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Designing Colloidal Molecules with Microfluidics
B Shen, J Ricouvier, F Malloggi, P Tabeling
Advanced Science - 3 (6) - - 2016
Transient compartmentalization of RNA replicators prevents extinction due to parasites
S. Matsumura, Á. Kun, M. Ryckelynck, F. Coldren, A. Szilágyi, F. Jossinet, C. Rick, P. Nghe, E. Szathmáry, A.D. Griffiths
Science - 354 1293-1296 - - 2016
Droplets in Microchannels: Dynamical Properties of the Lubrication Film
Axel Huerre, Olivier Theodoly, Alexander M. Leshansky, Marie-Pierre Valignat, Isabelle Cantat and Marie-Caroline Jullien
Phys. Rev. Lett. - 115 (064501) 64501 - - 2015
We study the motion of droplets in a confined, micrometric geometry, by focusing on the lubrication film between a droplet and a wall. When capillary forces dominate, the lubrication film thickness evolves nonlinearly with the capillary number due to the viscous dissipation between the meniscus and the wall. However, this film may become thin enough (tens of nanometers) that intermolecular forces come into play and affect classical scalings. Our experiments yield highly resolved topographies of the shape of the interface and allow us to bring new insights into droplet dynamics in microfluidics. We report the novel characterization of two dynamical regimes as the capillary number increases: (i) at low capillary numbers, the film thickness is constant and set by the disjoining pressure, while (ii) above a critical capillary number, the interface behavior is well described by a viscous scenario. At a high surfactant concentration, structural effects lead to the formation of patterns on the interface, which can be used to trace the interface velocity, that yield direct confirmation of the boundary condition in the viscous regime.
Prebiotic network evolution: six key parameters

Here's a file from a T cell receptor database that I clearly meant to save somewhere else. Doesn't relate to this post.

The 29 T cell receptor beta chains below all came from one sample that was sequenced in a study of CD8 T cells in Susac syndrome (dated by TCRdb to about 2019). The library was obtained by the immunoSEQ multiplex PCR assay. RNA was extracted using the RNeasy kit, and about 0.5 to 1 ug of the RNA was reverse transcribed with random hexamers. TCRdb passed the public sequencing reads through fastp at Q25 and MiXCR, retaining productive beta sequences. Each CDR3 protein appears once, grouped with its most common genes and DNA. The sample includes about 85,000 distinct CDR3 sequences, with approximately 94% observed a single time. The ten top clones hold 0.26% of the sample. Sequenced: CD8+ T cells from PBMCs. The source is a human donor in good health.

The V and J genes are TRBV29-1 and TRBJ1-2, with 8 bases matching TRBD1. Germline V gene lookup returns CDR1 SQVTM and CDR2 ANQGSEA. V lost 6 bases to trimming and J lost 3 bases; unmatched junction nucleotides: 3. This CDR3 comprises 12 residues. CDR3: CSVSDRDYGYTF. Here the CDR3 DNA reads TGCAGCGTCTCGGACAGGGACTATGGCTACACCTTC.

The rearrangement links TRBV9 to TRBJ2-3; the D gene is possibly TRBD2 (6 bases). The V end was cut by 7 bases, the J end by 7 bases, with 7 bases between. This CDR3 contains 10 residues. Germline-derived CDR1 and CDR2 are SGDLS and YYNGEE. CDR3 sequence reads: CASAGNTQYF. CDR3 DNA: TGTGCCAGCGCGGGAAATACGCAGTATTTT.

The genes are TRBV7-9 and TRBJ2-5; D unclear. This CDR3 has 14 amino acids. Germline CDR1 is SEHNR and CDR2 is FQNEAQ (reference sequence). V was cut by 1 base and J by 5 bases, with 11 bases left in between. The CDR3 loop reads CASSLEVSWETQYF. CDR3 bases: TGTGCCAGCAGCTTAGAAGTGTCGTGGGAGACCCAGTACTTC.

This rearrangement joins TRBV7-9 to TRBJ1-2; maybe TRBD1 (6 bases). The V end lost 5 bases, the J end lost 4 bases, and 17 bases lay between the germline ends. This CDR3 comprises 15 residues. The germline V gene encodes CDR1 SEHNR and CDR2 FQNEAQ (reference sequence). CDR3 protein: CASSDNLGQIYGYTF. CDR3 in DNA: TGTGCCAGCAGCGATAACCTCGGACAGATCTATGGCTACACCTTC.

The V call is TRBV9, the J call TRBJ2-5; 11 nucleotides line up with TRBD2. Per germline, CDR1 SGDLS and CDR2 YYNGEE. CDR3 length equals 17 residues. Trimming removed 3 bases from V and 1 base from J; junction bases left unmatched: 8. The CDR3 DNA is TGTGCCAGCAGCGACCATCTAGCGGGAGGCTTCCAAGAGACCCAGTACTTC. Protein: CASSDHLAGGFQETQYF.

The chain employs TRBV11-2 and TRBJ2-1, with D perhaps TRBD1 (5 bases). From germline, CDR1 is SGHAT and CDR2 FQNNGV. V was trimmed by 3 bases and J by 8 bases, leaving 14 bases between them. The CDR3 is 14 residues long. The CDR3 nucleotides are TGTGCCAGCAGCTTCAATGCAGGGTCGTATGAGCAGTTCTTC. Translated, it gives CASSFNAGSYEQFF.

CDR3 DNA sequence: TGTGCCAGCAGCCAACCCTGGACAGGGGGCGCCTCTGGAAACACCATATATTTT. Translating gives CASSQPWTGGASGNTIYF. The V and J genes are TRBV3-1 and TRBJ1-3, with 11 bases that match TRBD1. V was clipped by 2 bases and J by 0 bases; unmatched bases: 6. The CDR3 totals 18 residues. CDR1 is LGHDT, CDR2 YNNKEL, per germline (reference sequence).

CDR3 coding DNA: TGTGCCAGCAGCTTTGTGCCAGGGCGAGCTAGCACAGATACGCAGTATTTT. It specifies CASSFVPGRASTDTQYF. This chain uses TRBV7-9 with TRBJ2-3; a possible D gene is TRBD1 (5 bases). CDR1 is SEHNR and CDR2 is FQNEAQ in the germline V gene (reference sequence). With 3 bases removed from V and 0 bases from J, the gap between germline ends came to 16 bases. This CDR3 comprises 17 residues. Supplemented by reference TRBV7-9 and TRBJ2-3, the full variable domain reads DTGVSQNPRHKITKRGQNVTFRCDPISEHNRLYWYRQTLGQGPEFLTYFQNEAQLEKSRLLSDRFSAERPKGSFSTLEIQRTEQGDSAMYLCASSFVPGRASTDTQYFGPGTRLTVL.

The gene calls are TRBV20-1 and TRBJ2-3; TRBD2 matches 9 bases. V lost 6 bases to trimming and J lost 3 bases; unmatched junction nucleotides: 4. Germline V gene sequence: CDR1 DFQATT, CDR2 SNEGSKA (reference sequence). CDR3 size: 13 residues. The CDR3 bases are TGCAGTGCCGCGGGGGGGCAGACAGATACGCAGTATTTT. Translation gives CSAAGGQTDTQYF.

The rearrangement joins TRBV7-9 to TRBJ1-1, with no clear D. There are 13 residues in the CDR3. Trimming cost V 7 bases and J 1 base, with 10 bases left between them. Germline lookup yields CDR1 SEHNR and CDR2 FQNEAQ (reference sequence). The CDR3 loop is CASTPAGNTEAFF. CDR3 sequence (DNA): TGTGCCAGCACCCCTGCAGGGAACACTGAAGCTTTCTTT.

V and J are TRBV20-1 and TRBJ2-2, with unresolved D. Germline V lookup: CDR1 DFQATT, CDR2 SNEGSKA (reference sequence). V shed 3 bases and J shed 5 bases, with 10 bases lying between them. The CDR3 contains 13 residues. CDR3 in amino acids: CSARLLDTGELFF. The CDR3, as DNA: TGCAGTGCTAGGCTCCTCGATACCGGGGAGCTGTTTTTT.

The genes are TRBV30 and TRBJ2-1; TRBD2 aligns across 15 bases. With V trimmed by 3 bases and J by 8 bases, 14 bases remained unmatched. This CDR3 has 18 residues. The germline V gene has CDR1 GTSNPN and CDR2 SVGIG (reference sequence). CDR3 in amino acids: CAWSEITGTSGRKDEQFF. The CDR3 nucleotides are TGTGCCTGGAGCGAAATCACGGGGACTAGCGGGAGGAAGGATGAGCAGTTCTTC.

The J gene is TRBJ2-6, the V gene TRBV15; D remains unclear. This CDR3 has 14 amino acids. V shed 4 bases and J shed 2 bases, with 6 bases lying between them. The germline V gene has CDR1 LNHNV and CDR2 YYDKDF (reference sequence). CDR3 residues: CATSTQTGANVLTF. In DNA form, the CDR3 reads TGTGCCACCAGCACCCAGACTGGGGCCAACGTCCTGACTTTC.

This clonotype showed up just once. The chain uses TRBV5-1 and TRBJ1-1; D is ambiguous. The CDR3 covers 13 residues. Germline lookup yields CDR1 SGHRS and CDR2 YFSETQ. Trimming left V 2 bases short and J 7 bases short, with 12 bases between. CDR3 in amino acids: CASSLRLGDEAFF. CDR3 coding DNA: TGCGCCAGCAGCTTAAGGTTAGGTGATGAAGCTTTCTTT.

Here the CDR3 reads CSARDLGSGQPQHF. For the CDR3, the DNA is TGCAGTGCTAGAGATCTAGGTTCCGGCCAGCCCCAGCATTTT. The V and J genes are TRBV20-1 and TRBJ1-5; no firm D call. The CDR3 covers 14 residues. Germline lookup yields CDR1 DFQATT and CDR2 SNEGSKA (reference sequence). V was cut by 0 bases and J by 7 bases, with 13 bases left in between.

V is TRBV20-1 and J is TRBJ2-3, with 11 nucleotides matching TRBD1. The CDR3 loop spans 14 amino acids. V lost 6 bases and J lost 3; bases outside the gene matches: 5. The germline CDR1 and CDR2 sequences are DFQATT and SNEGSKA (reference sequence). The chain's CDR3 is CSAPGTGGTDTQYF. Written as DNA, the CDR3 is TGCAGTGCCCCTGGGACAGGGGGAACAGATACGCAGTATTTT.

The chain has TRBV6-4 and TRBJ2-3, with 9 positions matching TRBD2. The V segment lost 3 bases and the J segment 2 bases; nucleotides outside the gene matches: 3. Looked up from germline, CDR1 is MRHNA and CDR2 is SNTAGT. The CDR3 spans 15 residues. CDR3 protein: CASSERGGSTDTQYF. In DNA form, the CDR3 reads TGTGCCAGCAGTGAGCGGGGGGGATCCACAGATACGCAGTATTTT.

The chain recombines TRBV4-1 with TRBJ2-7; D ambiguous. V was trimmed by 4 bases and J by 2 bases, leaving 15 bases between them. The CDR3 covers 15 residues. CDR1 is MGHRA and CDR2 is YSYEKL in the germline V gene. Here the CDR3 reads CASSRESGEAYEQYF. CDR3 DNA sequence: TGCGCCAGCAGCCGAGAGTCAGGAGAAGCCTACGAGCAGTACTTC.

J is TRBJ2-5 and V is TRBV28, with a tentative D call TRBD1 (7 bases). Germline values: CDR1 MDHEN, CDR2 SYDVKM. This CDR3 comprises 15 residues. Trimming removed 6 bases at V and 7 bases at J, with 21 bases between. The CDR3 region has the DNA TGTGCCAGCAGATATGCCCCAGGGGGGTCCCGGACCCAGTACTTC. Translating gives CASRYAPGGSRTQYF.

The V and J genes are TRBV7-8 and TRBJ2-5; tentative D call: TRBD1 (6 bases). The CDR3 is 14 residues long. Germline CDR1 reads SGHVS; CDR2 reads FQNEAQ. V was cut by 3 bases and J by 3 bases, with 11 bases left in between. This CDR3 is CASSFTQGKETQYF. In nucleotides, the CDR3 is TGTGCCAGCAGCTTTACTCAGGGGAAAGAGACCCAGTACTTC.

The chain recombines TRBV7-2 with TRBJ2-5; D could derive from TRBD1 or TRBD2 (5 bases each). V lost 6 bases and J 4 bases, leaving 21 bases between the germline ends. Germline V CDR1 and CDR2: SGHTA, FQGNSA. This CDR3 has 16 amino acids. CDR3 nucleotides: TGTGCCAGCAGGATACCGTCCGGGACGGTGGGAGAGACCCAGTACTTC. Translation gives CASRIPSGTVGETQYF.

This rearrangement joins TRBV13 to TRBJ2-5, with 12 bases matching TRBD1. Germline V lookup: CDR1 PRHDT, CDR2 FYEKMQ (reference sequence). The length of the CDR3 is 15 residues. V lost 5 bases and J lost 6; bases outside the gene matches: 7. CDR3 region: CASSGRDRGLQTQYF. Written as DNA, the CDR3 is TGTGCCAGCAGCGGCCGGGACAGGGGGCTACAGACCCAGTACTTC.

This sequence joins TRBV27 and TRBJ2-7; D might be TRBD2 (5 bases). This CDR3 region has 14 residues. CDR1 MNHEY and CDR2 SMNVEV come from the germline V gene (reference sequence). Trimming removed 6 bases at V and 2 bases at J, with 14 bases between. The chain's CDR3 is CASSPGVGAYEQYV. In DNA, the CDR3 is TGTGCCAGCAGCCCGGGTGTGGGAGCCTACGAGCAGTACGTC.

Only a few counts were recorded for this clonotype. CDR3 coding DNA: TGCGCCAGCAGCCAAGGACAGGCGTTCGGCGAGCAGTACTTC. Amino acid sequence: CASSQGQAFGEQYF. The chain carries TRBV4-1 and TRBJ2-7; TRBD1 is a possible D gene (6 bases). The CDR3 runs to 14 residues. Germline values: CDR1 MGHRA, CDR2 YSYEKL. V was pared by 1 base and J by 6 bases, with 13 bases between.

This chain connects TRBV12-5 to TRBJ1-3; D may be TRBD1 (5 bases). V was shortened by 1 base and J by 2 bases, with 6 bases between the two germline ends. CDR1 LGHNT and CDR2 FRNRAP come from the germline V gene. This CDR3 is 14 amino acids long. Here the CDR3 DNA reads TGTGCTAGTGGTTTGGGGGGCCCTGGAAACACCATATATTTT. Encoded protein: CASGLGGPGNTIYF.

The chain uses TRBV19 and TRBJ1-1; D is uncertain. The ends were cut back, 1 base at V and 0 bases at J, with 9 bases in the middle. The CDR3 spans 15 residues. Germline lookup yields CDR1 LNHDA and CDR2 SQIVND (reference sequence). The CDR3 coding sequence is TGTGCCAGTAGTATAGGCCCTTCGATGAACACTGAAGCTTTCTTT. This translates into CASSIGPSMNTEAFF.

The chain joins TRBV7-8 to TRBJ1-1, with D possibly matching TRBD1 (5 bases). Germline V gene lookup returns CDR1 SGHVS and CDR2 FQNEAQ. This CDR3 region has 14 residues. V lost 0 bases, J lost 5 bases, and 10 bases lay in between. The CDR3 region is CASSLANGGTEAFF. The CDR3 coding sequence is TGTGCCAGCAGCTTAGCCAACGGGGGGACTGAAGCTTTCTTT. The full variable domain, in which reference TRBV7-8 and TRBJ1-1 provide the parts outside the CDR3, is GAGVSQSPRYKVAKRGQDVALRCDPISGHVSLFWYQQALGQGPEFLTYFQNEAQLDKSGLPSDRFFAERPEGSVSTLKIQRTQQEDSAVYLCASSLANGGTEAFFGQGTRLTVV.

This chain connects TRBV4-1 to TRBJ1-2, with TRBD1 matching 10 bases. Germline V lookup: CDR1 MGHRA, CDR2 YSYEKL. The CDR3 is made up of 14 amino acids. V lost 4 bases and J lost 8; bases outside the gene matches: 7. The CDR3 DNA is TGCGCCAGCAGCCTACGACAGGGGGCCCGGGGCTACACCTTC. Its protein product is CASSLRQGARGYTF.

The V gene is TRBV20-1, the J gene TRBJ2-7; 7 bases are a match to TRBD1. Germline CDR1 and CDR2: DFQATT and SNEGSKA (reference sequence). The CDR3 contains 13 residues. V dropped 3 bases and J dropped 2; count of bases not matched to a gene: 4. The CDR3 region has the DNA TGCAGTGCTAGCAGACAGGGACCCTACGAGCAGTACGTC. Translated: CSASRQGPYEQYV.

Philippe Nghe,a Wim Hordijk,b Stuart A. Kauffman,c Sara I. Walker,d Francis J. Schmidt,e Harry Kemble,a Jessica A. M. Yeatesf and Niles Lehman
Molecular Systems Biology - 11 3206-3217 - DOI: 10.1039/C5MB00593K - 2015
The origins of life likely required the cooperation among a set of molecular species interacting in a network. If so, then the earliest modes of evolutionary change would have been governed by the manners and mechanisms by which networks change their compositions over time. For molecular events, especially those in a pre-biological setting, these mechanisms have rarely been considered. We are only recently learning to apply the results of mathematical analyses of network dynamics to prebiotic events. Here, we attempt to forge connections between such analyses and the current state of knowledge in prebiotic chemistry. Of the many possible influences that could direct primordial network, six parameters emerge as the most influential when one considers the molecular characteristics of the best candidates for the emergence of biological information: polypeptides, RNA-like polymers, and lipids. These parameters are viable cores, connectivity kinetics, information control, scalability, resource availability, and compartmentalization. These parameters, both individually and jointly, guide the aggregate evolution of collectively autocatalytic sets. We are now in a position to translate these conclusions into a laboratory setting and test empirically the dynamics of prebiotic network evolution.
A versatile technology for droplet-based microfluidics: thermomechanical actuation
Axel Huerre, Hannah Williams, Bastien Fournié and Marie-Caroline Jullien
Lab. Chip - 15 2133–2139 | 2133 - - 2015
Random fluctuations, metabolism and growth at the single-cell level
Nghe, P., Boulineau, S., & Tans, S. J.
Med Sci (Paris). - 1(3) 233 - - 2015
High Spatiotemporal Control of Spontaneous Reactions Using Ultrasound-Triggered Composite Droplets
M. Bezagu, C. Errico, V. Chaulot-Talmon, F. Monti, M. Tanter, . Tabeling, J. Cossy, T. Arseniyadis and O. Couture